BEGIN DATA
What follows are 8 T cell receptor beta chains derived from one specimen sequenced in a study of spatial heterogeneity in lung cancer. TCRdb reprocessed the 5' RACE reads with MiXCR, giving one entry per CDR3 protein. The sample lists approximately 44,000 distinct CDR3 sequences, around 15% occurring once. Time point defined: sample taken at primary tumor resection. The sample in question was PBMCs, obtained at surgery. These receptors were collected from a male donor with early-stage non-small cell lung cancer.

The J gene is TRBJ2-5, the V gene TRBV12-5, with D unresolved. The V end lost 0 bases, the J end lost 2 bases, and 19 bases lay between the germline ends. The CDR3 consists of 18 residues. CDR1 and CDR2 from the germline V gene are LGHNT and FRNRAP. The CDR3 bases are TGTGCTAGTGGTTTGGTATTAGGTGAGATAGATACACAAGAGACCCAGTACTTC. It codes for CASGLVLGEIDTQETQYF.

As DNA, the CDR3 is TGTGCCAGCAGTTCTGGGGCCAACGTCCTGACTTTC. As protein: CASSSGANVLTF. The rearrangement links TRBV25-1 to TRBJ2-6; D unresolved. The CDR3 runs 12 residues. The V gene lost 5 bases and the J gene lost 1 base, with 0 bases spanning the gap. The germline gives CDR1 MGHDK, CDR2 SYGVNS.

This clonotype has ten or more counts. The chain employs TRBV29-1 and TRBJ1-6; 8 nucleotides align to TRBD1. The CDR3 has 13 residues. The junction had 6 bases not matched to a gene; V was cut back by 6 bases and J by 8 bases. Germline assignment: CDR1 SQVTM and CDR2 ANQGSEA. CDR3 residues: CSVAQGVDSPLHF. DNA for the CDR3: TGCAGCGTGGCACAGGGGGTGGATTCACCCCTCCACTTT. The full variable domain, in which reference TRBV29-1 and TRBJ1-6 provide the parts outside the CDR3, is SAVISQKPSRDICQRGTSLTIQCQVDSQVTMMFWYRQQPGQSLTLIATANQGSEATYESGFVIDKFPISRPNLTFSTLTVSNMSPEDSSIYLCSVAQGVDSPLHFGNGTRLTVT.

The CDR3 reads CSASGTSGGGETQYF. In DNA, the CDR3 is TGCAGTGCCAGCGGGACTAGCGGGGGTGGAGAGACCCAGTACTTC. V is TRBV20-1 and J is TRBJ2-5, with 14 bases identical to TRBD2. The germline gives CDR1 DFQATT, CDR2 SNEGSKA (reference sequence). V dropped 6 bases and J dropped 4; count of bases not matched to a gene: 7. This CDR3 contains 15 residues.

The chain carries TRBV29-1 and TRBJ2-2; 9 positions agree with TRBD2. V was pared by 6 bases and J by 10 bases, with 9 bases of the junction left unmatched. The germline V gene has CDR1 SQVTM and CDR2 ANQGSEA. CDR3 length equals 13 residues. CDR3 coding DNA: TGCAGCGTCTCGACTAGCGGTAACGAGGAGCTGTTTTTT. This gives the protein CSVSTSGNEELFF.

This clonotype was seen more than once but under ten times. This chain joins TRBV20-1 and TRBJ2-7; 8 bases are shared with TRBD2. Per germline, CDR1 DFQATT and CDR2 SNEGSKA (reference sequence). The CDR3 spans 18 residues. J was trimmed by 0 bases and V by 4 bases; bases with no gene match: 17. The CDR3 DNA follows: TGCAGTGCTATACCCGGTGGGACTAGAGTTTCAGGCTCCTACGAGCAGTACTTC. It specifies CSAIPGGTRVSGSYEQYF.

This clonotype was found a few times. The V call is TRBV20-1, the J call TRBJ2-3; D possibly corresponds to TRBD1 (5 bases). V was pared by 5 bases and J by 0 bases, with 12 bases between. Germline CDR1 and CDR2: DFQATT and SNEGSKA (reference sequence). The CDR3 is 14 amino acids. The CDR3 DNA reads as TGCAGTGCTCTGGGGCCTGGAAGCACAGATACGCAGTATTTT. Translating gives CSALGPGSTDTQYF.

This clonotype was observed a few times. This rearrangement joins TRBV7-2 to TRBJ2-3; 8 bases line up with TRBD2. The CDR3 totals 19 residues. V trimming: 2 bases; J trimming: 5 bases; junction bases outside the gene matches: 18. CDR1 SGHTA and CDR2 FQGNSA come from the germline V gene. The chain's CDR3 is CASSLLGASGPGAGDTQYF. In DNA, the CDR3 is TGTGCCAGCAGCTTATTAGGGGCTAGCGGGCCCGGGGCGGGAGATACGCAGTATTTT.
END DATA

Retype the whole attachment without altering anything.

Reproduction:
What follows are 8 T cell receptor beta chains derived from one specimen sequenced in a study of spatial heterogeneity in lung cancer. TCRdb reprocessed the 5' RACE reads with MiXCR, giving one entry per CDR3 protein. The sample lists approximately 44,000 distinct CDR3 sequences, around 15% occurring once. Time point defined: sample taken at primary tumor resection. The sample in question was PBMCs, obtained at surgery. These receptors were collected from a male donor with early-stage non-small cell lung cancer.

The J gene is TRBJ2-5, the V gene TRBV12-5, with D unresolved. The V end lost 0 bases, the J end lost 2 bases, and 19 bases lay between the germline ends. The CDR3 consists of 18 residues. CDR1 and CDR2 from the germline V gene are LGHNT and FRNRAP. The CDR3 bases are TGTGCTAGTGGTTTGGTATTAGGTGAGATAGATACACAAGAGACCCAGTACTTC. It codes for CASGLVLGEIDTQETQYF.

As DNA, the CDR3 is TGTGCCAGCAGTTCTGGGGCCAACGTCCTGACTTTC. As protein: CASSSGANVLTF. The rearrangement links TRBV25-1 to TRBJ2-6; D unresolved. The CDR3 runs 12 residues. The V gene lost 5 bases and the J gene lost 1 base, with 0 bases spanning the gap. The germline gives CDR1 MGHDK, CDR2 SYGVNS.

This clonotype has ten or more counts. The chain employs TRBV29-1 and TRBJ1-6; 8 nucleotides align to TRBD1. The CDR3 has 13 residues. The junction had 6 bases not matched to a gene; V was cut back by 6 bases and J by 8 bases. Germline assignment: CDR1 SQVTM and CDR2 ANQGSEA. CDR3 residues: CSVAQGVDSPLHF. DNA for the CDR3: TGCAGCGTGGCACAGGGGGTGGATTCACCCCTCCACTTT. The full variable domain, in which reference TRBV29-1 and TRBJ1-6 provide the parts outside the CDR3, is SAVISQKPSRDICQRGTSLTIQCQVDSQVTMMFWYRQQPGQSLTLIATANQGSEATYESGFVIDKFPISRPNLTFSTLTVSNMSPEDSSIYLCSVAQGVDSPLHFGNGTRLTVT.

The CDR3 reads CSASGTSGGGETQYF. In DNA, the CDR3 is TGCAGTGCCAGCGGGACTAGCGGGGGTGGAGAGACCCAGTACTTC. V is TRBV20-1 and J is TRBJ2-5, with 14 bases identical to TRBD2. The germline gives CDR1 DFQATT, CDR2 SNEGSKA (reference sequence). V dropped 6 bases and J dropped 4; count of bases not matched to a gene: 7. This CDR3 contains 15 residues.

The chain carries TRBV29-1 and TRBJ2-2; 9 positions agree with TRBD2. V was pared by 6 bases and J by 10 bases, with 9 bases of the junction left unmatched. The germline V gene has CDR1 SQVTM and CDR2 ANQGSEA. CDR3 length equals 13 residues. CDR3 coding DNA: TGCAGCGTCTCGACTAGCGGTAACGAGGAGCTGTTTTTT. This gives the protein CSVSTSGNEELFF.

This clonotype was seen more than once but under ten times. This chain joins TRBV20-1 and TRBJ2-7; 8 bases are shared with TRBD2. Per germline, CDR1 DFQATT and CDR2 SNEGSKA (reference sequence). The CDR3 spans 18 residues. J was trimmed by 0 bases and V by 4 bases; bases with no gene match: 17. The CDR3 DNA follows: TGCAGTGCTATACCCGGTGGGACTAGAGTTTCAGGCTCCTACGAGCAGTACTTC. It specifies CSAIPGGTRVSGSYEQYF.

This clonotype was found a few times. The V call is TRBV20-1, the J call TRBJ2-3; D possibly corresponds to TRBD1 (5 bases). V was pared by 5 bases and J by 0 bases, with 12 bases between. Germline CDR1 and CDR2: DFQATT and SNEGSKA (reference sequence). The CDR3 is 14 amino acids. The CDR3 DNA reads as TGCAGTGCTCTGGGGCCTGGAAGCACAGATACGCAGTATTTT. Translating gives CSALGPGSTDTQYF.

This clonotype was observed a few times. This rearrangement joins TRBV7-2 to TRBJ2-3; 8 bases line up with TRBD2. The CDR3 totals 19 residues. V trimming: 2 bases; J trimming: 5 bases; junction bases outside the gene matches: 18. CDR1 SGHTA and CDR2 FQGNSA come from the germline V gene. The chain's CDR3 is CASSLLGASGPGAGDTQYF. In DNA, the CDR3 is TGTGCCAGCAGCTTATTAGGGGCTAGCGGGCCCGGGGCGGGAGATACGCAGTATTTT.